Small business for Congress! business owners like Sam Granato (L) and Bobby Schilling are making a run for Congress. By Catherine Clifford, staff reporter

NEW YORK ( -- A lot of people are mad as hell at Washington right now. The recession is officially over, but it doesn't feel over.

That anger could bring a sea change to Washington in November, come midterm Congressional elections. A number of small business owners are running for office for the first time on the back of that anti-Washington sentiment: They want Uncle Sam to get out of the way.

"Small business people are frustrated. They don't feel like Congress, specifically, and the government, generally, gets what they need, especially in a difficult economy," said Jennifer Duffy, senior editor for The Cook Political Report, a non-partisan newsletter that analyzes elections.

Small business owners largely want less regulation and lower taxes, which they say can help them create jobs. And many voters like what small business owner candidates have to say. The message is really "resonating for the obvious reason that unemployment is high and people are feeling insecure," said Duffy.

The National Federation of Independent Businesses, a small business advocacy organization, interviews new Congressional candidates to determine whether to endorse them as small business-friendly or not. Of the 200-plus candidates NFIB has interviewed this year, more than half have had small business experience.

Of course, being a friend of small business is popular right now and a lot of candidates this year are promoting themselves as small business people, even if they aren't currently running a shop or have been working in politics for years. While it's messy to try to tally the exact number, some candidates are attempting to make the jump straight from Main Street to Capitol Hill.

Small business = jobs: Small businesses are credited with creating two-thirds of all new jobs in this country in the last 15 years, according to government estimates. With the unemployment rate stuck near 10%, a recovery on Main Street is seen as a key component to any recovery in the job market. And small business politicians think that knowing how to generate jobs can give them an advantage with voters.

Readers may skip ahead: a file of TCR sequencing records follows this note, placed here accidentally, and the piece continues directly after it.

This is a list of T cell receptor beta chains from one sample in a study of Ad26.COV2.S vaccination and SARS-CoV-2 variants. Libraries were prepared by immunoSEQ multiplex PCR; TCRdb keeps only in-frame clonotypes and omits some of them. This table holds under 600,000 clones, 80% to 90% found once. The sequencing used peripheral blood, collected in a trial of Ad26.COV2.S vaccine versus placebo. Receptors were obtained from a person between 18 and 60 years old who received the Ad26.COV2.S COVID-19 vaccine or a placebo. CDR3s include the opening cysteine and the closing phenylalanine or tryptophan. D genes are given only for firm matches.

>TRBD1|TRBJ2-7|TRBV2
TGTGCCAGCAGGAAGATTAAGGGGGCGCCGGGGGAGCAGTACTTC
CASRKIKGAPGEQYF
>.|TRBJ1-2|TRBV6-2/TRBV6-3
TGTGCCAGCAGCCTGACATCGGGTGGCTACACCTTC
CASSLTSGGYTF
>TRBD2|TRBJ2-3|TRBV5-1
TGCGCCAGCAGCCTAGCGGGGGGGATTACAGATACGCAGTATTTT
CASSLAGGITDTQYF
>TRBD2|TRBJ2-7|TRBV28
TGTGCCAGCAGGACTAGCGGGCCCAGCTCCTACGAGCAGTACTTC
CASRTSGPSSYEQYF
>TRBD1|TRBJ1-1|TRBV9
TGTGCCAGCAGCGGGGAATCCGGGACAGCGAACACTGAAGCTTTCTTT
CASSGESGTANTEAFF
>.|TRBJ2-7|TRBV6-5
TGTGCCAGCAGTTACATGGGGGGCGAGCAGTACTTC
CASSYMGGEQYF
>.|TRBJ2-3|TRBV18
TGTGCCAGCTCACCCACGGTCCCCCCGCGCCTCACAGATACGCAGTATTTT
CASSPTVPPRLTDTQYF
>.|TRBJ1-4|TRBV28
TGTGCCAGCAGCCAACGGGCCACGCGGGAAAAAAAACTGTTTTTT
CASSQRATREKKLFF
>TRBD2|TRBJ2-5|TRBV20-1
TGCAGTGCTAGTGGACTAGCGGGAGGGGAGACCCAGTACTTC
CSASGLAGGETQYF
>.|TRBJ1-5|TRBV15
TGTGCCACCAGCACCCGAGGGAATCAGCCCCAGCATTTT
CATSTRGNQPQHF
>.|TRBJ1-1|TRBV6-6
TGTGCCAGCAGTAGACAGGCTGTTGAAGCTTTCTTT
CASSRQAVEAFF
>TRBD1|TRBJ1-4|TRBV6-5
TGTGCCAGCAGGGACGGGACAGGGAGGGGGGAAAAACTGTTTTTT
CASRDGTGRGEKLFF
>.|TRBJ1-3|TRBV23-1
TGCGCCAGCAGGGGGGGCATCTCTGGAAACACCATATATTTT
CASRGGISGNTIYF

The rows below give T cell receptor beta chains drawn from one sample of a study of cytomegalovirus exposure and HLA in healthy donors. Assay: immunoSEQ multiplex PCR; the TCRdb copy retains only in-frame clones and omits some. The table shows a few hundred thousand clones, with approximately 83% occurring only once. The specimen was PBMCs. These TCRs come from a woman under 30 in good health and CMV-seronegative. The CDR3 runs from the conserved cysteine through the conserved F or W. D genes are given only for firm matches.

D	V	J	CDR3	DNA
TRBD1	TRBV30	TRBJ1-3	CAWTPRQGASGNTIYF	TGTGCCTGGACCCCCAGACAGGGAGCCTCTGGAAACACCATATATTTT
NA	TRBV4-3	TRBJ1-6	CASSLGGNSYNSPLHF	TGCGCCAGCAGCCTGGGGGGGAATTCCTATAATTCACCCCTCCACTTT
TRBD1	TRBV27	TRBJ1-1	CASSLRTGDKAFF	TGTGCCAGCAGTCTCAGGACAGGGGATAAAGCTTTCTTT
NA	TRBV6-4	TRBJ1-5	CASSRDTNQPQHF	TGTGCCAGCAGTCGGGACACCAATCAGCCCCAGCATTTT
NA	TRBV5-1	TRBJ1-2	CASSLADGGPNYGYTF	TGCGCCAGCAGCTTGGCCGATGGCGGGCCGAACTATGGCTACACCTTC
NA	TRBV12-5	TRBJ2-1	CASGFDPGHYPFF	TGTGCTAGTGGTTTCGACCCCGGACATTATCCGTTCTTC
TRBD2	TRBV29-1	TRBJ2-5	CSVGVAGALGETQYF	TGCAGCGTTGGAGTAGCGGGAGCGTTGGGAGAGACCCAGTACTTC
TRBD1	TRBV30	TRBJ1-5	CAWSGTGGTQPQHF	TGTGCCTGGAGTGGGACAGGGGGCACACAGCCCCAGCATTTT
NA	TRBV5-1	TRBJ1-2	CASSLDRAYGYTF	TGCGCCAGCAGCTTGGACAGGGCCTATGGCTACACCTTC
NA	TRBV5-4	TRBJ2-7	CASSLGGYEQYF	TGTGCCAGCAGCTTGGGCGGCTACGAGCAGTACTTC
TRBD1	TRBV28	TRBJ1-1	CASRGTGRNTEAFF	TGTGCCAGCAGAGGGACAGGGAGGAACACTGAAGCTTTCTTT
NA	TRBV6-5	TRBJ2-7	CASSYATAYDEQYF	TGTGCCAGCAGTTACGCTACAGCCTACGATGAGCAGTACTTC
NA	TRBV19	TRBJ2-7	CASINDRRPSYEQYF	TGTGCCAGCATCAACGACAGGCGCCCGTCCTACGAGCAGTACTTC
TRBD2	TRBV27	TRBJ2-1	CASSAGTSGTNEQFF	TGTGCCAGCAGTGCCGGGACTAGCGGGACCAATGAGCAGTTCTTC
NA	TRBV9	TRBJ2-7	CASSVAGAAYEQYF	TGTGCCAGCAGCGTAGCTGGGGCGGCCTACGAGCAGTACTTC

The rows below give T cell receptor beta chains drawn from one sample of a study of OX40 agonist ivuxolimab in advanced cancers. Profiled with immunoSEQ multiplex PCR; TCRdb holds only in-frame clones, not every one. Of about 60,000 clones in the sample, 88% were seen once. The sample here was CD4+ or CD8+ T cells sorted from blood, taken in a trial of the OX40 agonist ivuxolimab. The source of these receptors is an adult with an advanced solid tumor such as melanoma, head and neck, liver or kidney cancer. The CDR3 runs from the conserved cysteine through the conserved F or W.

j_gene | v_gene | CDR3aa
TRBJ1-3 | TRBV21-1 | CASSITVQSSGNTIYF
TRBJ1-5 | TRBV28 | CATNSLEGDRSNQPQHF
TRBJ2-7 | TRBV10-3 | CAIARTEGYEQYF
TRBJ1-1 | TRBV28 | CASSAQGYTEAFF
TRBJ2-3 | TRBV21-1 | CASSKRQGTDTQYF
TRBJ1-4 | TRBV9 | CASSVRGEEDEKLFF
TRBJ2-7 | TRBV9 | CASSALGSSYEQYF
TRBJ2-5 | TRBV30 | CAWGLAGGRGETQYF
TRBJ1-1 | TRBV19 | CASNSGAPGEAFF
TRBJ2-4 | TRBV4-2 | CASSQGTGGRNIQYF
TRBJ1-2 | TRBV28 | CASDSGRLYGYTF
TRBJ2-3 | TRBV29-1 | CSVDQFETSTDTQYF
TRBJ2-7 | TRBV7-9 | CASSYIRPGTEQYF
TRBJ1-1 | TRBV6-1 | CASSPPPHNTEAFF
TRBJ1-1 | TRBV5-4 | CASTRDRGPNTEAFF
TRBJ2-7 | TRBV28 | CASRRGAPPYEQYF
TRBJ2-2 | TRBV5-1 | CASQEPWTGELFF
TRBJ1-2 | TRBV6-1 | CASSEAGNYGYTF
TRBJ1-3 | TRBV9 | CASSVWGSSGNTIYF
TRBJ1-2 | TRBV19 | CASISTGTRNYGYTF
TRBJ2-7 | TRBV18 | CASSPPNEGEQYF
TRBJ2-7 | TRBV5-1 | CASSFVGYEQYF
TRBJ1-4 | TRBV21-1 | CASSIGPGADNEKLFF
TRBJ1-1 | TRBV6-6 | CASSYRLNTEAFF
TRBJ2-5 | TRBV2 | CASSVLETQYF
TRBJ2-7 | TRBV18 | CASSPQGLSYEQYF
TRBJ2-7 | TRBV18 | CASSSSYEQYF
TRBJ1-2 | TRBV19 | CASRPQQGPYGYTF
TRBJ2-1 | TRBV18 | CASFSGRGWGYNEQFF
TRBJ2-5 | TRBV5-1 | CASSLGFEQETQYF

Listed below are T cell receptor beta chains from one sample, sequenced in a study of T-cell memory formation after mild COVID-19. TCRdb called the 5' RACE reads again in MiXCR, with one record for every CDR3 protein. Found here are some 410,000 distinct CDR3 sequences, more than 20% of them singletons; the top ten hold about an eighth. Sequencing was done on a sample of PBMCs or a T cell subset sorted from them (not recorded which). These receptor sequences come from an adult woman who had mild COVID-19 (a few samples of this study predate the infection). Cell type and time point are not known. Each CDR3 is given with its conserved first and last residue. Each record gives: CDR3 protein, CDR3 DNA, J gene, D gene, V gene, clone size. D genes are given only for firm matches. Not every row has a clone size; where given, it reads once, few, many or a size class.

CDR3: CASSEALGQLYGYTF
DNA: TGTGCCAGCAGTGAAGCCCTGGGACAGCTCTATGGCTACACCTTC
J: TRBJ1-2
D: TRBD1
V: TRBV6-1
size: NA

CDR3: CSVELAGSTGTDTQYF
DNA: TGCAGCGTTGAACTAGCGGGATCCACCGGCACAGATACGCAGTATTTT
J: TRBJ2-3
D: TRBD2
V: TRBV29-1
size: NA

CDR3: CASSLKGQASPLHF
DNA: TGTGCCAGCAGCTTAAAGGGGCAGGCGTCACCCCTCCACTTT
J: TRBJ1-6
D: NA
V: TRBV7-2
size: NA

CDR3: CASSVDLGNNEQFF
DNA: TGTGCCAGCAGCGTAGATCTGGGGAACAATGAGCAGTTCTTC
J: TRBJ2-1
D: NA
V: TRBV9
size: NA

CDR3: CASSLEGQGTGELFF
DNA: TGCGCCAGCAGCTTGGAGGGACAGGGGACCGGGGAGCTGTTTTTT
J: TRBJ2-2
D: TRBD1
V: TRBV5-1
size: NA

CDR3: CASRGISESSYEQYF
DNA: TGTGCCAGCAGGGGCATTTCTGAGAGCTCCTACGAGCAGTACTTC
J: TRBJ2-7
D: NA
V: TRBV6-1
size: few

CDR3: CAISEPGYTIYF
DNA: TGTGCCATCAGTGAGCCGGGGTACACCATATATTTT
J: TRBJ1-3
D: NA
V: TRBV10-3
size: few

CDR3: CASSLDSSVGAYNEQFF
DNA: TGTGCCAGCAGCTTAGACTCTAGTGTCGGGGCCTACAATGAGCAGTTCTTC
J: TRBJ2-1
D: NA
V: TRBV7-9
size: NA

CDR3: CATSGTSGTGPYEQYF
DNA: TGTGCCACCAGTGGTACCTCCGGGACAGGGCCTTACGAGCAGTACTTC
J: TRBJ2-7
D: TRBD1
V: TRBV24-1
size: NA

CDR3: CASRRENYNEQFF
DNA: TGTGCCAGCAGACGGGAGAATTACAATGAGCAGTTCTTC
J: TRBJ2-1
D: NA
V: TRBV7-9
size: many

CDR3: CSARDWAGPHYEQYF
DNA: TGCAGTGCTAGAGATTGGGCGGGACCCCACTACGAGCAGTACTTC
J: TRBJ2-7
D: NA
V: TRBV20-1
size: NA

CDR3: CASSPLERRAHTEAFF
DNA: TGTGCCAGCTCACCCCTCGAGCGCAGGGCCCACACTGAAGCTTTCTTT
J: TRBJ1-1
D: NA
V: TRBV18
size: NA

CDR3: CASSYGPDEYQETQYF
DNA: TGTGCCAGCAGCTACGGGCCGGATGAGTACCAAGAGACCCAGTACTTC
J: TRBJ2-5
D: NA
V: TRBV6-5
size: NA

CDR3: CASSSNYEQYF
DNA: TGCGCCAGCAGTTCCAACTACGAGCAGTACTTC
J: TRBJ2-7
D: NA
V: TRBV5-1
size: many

"I hire people and meet the payroll," said Sam Granato, a small business owner and Democratic candidate for Senate in Utah. "The majority of my employees have been with me for 15 to 20 years."

Granato has never run for elected office before: He has been working in a family-run deli since 1974 and took over the business in 1991 when his father passed away. His father, the namesake, started Frank Granato Importing Co. in 1948 and the Italian and Mediterranean deli now has three locations in Utah and employs 45 people.

Granato is selling his practical, can-do attitude on the campaign trail.

"We need problem-solvers. I am a doer and small businessman. That is what I offer, I am not a Washington inside attorney," he said. "They don't want the same old thing in Washington. I offer a breath of fresh air, I have been told, and some hope."

Push for smaller government: Republicans have been campaigning for smaller government as a reaction to the current administration's policies, targeting such hot-button issues as health-care reform, financial regulation, and the possible expiration of the Bush-era tax cuts.

Small business owners often are seen as leaders in the fight against big government.

"When Democrats surge, there tend to be more women candidates, and when Republicans surge, there tend to be more small business owner candidates," said David Wasserman, House Editor for The Cook Political Report, in an e-mail.

One is Bobby Schilling in Moline, Ill. With his wife, Christie, he has owned Saint Giuseppe's Heavenly Pizza, a shop that employs 8 people, for almost 14 years. Schilling has never run for office before, but he is the Republican candidate for a House seat in Illinois.

One of Schilling's goals is to make economic conditions more business-friendly. For example, he would like to lower the corporate tax rate to foster domestic business and attract foreign investors.

Schilling also is cautious about deficit spending. As a small business owner, "you understand Economics 101," said Schilling. "When the business is out of money, you have to be very careful about how you spend."

Schilling says politicians today aren't doing what is good for the country, and feels a sense of urgency to run. "I have been forced to... set my small business aside" he said. "I can bring something to the table that is missing."  To top of page

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